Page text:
UO biophysicist named a fellow of the American Physical Society

Raghu Parthasarathy in his lab

UO biophysicist Raghuveer Parthasarathy has been selected as a fellow by the American Physical Society. The selection recognizes those who have made exceptional contributions in physics research, important applications of physics, leadership in or service to physics, or significant contributions to physics education.

Parthasarathy, an Alec and Kay Keith Professor in the Department of Physics, explores the structure and dynamics of biological materials such as cellular membranes and microbial communities in developing animals. In selecting him as a fellow, the American Physical Society cited his creative and innovative contributions to biological physics, especially to the understanding of the gut microbiome and lipid bilayers.

“Each of us is home to a vast community of gut microbes that influence many aspects of health and disease,” Parthasarathy said. “We’re realizing that the physical properties of these communities – how they move, come together, and fall apart – are important to how they function.”

Researchers in Parthasarathy’s lab have been peeking into the gut microbiome, analyzing it from a physical point of view. The team is also focused on the lipid bilayers that form the basis of all cellular membranes, which illustrate how physical character influences what biology is able to do, Parthasarathy said.

Parthasarathy has developed an interest in a variety of biophysics topics since arriving at the UO in 2006, including examining the gut microbial communities using zebrafish. He uses cutting-edge microscopy techniques to explore the ecosystem of microorganisms in the intestine, including light sheet microscopy, which enables the capture of high-resolution, three-dimensional images of living things.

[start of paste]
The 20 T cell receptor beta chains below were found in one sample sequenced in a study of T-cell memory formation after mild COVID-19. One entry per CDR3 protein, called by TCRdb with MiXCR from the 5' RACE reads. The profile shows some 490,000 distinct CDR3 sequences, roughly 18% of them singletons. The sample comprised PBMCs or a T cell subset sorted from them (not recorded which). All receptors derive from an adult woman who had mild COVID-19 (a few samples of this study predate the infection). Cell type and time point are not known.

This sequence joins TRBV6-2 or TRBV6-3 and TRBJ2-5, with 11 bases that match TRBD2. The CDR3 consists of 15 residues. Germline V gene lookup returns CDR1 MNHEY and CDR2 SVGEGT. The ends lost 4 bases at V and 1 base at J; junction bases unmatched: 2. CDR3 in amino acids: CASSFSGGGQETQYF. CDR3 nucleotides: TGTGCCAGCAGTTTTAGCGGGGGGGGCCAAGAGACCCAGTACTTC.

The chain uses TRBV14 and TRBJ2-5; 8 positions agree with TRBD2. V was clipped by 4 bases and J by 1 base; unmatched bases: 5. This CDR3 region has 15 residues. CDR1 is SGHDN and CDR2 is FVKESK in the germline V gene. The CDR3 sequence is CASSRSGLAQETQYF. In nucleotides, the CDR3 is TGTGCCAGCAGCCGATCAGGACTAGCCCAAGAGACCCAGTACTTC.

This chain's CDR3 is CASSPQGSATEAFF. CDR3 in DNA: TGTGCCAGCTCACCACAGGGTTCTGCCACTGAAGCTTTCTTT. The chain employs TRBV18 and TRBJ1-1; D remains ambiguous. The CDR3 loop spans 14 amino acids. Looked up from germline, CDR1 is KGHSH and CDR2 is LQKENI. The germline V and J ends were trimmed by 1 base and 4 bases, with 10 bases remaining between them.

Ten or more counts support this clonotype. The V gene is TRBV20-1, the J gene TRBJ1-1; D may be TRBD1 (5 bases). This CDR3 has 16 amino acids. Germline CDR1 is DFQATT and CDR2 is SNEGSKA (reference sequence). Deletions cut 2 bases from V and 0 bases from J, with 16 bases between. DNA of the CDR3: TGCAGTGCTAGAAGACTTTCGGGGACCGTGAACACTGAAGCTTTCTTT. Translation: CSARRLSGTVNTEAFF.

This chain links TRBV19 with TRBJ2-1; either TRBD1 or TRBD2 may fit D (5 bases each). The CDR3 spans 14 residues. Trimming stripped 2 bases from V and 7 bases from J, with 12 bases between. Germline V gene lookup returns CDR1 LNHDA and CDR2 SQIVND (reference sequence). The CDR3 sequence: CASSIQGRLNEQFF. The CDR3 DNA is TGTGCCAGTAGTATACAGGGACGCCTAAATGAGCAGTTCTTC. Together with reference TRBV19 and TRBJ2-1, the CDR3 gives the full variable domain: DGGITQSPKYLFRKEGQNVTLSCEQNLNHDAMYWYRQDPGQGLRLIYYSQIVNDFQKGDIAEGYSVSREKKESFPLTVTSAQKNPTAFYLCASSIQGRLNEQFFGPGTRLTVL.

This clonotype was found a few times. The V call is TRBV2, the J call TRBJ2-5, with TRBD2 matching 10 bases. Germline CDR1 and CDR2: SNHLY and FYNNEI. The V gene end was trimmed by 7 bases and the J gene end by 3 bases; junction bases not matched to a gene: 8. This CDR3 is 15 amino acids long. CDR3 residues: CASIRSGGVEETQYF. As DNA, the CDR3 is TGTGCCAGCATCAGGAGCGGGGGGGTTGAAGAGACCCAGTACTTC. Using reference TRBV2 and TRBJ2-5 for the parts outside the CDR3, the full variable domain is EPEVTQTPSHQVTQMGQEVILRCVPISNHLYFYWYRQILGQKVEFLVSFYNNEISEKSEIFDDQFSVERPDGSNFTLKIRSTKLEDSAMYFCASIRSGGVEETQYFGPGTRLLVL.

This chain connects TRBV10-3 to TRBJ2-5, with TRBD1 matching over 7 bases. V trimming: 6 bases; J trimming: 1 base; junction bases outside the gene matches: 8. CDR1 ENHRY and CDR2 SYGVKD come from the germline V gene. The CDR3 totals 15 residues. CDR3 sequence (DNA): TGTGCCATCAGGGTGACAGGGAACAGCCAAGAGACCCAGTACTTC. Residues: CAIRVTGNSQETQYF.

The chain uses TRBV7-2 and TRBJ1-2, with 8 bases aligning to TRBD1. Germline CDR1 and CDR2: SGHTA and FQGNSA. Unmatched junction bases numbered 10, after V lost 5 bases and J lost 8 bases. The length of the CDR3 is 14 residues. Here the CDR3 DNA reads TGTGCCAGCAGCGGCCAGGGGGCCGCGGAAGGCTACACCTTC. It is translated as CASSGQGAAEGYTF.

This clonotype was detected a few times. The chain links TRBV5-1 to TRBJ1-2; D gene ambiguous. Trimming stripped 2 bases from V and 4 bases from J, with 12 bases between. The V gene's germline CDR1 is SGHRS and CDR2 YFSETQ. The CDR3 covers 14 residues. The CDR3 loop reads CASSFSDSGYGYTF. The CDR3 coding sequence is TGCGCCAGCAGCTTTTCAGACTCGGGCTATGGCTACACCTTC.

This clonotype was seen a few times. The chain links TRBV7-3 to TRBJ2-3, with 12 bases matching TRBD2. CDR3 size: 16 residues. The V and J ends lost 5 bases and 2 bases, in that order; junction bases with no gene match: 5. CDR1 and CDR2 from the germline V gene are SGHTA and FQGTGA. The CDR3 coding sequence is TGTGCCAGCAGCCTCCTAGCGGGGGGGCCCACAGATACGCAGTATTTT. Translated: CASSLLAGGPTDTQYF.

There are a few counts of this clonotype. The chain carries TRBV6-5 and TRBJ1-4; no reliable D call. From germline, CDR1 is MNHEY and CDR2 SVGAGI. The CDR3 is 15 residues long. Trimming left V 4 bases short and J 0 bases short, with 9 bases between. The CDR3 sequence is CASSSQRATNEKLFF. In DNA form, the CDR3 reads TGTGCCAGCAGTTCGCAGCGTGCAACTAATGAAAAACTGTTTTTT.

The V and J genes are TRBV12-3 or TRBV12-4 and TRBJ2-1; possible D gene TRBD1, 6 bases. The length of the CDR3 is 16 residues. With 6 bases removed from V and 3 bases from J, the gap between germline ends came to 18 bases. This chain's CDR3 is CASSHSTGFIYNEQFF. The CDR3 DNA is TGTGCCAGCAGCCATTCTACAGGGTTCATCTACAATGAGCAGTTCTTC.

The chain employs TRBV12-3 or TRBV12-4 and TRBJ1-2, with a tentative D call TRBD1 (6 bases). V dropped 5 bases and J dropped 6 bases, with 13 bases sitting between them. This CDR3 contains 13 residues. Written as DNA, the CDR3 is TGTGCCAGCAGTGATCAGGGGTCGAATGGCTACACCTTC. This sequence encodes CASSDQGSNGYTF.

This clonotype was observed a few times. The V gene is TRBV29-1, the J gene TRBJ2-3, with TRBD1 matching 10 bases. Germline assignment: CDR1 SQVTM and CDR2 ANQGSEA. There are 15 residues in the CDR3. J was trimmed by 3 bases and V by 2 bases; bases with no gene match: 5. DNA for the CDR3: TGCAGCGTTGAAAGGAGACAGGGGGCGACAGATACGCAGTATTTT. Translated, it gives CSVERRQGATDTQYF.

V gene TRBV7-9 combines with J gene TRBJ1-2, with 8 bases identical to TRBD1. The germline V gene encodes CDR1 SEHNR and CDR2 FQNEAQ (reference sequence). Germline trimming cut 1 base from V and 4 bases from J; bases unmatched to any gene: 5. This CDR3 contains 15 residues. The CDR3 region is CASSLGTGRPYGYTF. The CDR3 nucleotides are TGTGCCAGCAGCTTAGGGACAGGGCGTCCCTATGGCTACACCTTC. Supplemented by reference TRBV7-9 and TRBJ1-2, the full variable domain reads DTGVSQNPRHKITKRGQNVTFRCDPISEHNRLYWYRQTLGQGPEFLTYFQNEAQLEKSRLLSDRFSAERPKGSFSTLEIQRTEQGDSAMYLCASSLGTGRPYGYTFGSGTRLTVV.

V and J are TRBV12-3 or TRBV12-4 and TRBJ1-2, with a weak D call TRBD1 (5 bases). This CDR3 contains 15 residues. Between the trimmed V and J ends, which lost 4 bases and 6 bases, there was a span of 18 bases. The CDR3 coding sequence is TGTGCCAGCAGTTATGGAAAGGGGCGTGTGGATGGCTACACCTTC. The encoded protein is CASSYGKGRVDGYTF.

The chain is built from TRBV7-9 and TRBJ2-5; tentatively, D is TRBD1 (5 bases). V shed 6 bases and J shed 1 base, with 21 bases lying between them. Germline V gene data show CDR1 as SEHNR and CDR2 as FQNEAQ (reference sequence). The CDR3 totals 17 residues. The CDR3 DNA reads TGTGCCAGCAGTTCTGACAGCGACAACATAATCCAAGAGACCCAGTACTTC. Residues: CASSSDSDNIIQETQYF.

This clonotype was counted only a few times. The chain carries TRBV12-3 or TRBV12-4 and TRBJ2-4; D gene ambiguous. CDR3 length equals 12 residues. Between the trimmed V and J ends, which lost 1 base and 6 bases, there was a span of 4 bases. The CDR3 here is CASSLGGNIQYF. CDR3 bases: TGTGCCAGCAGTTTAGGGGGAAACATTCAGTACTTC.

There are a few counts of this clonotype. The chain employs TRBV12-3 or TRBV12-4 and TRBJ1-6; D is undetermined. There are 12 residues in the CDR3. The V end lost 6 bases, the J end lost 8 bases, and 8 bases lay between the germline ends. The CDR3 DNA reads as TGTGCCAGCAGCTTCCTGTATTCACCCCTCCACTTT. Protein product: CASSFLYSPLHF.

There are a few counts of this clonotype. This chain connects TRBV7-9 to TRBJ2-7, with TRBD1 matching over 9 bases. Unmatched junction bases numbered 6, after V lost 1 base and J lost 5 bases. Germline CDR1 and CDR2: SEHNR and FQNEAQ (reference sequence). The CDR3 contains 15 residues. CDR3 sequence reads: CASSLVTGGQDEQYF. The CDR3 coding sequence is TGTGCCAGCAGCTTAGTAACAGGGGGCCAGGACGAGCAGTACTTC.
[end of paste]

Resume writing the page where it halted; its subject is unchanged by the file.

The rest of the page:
Before coming to the UO, Parthasarathy earned his doctorate from the University of Chicago, where he studied how gold nanoparticles assemble themselves into nanocrystals. He completed a postdoctoral fellowship studying cell membranes at the University of California, Berkeley. At the UO, he has broadened his research to study entire communities of interacting cells.

In the process of discovering which biological systems would lend themselves to new imaging techniques, Parthasarathy began collaborating with UO biologist Karen Guillemin, director of the META Center for Systems Biology. He has continued to work collaboratively with other UO researchers, as well as with graduate students, undergraduates and postdocs in his lab.

He is leading the efforts of a recently announced project spanning physics, neuroscience, molecular biology, ecology and evolution to study aquatic symbioses, the interactions between different animal species living together. Additionally, he serves as an associate in the Phil and Penny Knight Campus for Accelerating Scientific Impact and is actively involved in the Science Literacy Program and the SAIL program.

Parthasarathy is one of 163 fellows for 2020 announced by the society Sept. 28. Each year, the organization recognizes no more than one half of 1 percent of its membership as fellows. He joins numerous other UO faculty members who have received the award.